Building patient trust in EHRs can’t be about security controls
The emphasis on security and privacy in electronic health record (EHR) systems as a prerequisite for building consumer trust in these systems both overstates the extent to which security controls can in fact provide trust, and understates the importance of the provider-to-patient relationship. Recent consumer polls certainly seem to indicate that individuals have a lot of concerns about their medical records being stored and used in digital form, loss, theft, and misuse of information chief among them. Practically speaking however, it is unrealistic to think that typical consumers will be able to learn or understand enough technical information about the EHR systems that their providers or hospitals or insurance companies use to be able to make an independent determination as to whether the security and privacy measures afforded by such a system are sufficient to make them confident that their personal health data is protected. Instead, most people will rely on their doctors or other providers (the actual users of the EHR systems), and their relative comfort level with digitizing their health records will likely be strongly correlated to the level of trust they put in their providers.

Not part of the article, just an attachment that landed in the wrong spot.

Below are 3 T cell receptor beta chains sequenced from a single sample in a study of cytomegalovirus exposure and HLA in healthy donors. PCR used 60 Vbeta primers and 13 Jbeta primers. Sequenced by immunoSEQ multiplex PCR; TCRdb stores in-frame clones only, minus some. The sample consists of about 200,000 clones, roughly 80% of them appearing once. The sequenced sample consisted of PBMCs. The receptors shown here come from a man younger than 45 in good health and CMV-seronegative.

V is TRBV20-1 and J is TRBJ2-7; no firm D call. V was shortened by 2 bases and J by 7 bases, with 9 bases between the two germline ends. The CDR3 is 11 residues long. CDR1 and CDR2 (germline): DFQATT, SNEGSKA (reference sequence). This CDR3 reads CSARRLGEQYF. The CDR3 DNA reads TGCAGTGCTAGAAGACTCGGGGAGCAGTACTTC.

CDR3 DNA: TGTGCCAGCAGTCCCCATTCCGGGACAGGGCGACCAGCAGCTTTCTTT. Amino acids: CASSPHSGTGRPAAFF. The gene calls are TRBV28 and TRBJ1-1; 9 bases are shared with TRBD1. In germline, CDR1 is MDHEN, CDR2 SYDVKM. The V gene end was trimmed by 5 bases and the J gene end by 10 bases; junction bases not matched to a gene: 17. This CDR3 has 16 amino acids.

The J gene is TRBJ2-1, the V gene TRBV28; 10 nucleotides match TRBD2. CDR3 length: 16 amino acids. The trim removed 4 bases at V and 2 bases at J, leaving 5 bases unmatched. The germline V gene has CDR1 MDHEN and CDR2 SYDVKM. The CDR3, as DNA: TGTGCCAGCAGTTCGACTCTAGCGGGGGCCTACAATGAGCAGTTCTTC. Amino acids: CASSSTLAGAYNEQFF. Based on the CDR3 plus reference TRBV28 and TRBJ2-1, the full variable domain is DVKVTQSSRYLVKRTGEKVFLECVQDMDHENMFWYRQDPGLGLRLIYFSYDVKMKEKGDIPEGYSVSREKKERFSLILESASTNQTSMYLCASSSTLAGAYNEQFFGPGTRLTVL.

The point is not to diminish the importance of having strong security and privacy protections for health data stored in EHR systems, but instead to reiterate that patient trust (or lack thereof) in health information technology cannot be provided through technical means alone. I suspect that few patients today have much of a feel for how their medical records are stored (paper files, computer, or some combination) or for the physical, technical, or administrative measures in place to secure them. With the prospect of easier and more frequent sharing of health data enabled by EHR systems, patients might be expected to be more interested to know how their records are being handled, but consumer acceptance of health IT should be influenced by the benefits (purported and, over time, actually realized) to themselves, their health care providers, and the health care system (not necessarily in that order). Health information is of course usually considered to be far more sensitive that other personal data, but as supermarket and other retailer loyalty programs have illustrated for years, lots of people are willing to disclose some personal information in return for perceived tangible benefits, and this pattern should apply to health data as well. To help individuals make informed decisions about EHRs and other health IT, there needs to be more education and outreach to consumers about EHRs, their intended and permitted uses and benefits, and also the ways in which personal health data is protected against loss, theft, misuse, and unauthorized disclosure. The best way to deliver these messages is to leverage the (hopefully) trusting relationship that already exists between patients and providers, since from the patient perspective, their doctors are much more likely to take on patient interests as their own than EHR software vendors, insurance companies, or even government health agencies.